How Can We Help An Organization In These Straits?
The simple answer might be, “Leave.” Not to be glib, but that truly might be the best course to take. If you view a set of actions as consistently demonstrating values with which you disagree, most professionals will try to question and influence the situation as much as they can, at first. At a certain point, though, it is too uncomfortable — and truly the “wrong thing to do” (if we have any options) — to stay with an organization whose ethics and values — as demonstrated by their words and deeds, over the course of time — are inconsistent with your own.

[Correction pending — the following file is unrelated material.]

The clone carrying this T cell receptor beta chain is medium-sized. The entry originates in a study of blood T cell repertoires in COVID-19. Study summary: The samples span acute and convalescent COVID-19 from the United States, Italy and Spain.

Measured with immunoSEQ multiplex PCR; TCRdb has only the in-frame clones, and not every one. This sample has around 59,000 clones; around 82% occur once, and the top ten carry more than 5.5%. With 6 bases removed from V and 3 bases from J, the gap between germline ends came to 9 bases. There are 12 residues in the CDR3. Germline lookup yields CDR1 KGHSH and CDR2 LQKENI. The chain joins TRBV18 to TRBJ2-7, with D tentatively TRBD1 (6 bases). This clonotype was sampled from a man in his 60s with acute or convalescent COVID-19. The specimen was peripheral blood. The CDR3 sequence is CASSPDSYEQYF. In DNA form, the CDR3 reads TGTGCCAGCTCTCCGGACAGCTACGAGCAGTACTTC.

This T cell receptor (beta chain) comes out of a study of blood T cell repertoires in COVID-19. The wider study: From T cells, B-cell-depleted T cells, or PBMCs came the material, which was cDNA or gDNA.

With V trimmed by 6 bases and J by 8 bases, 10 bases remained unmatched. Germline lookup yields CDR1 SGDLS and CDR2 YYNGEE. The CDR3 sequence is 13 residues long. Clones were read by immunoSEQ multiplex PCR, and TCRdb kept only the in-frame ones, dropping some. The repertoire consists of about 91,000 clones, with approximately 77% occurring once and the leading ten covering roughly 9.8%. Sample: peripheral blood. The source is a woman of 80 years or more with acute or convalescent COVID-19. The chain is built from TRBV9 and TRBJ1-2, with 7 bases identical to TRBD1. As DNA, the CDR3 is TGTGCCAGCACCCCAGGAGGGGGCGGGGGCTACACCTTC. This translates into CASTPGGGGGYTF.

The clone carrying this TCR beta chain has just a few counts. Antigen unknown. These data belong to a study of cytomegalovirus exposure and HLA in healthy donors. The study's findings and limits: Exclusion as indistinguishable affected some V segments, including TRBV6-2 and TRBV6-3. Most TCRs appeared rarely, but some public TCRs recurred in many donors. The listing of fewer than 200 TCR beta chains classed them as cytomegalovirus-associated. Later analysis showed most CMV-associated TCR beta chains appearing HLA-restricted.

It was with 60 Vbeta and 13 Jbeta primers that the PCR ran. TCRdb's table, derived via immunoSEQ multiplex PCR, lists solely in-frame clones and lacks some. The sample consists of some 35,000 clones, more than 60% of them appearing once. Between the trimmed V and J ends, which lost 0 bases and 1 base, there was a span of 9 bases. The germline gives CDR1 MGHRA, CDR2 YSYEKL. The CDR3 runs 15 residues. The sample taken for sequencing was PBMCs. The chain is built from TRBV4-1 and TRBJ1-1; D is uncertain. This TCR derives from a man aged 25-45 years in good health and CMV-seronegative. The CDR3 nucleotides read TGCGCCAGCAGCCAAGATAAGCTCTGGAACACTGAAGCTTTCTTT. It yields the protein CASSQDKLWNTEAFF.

What of those who are stuck in organizations inconsistent with their values but who — for financial reasons, the poor economy, slow job market, need to feed and clothe their dependents, etc. — can’t “escape” right now? I don’t have a great answer for that, to be candid — other, perhaps, than this: It is for those folks that we (HR professionals and other managers in organizations) wake up each day, trying to “fight the good fight”, helping our organizations live up to their stated values and do the right thing by people — on the belief that “doing the right thing” and having a profitable company that demonstrates excellence in all that it does are consistent goals, not opposed/mutually exclusive ends.
That it may be so!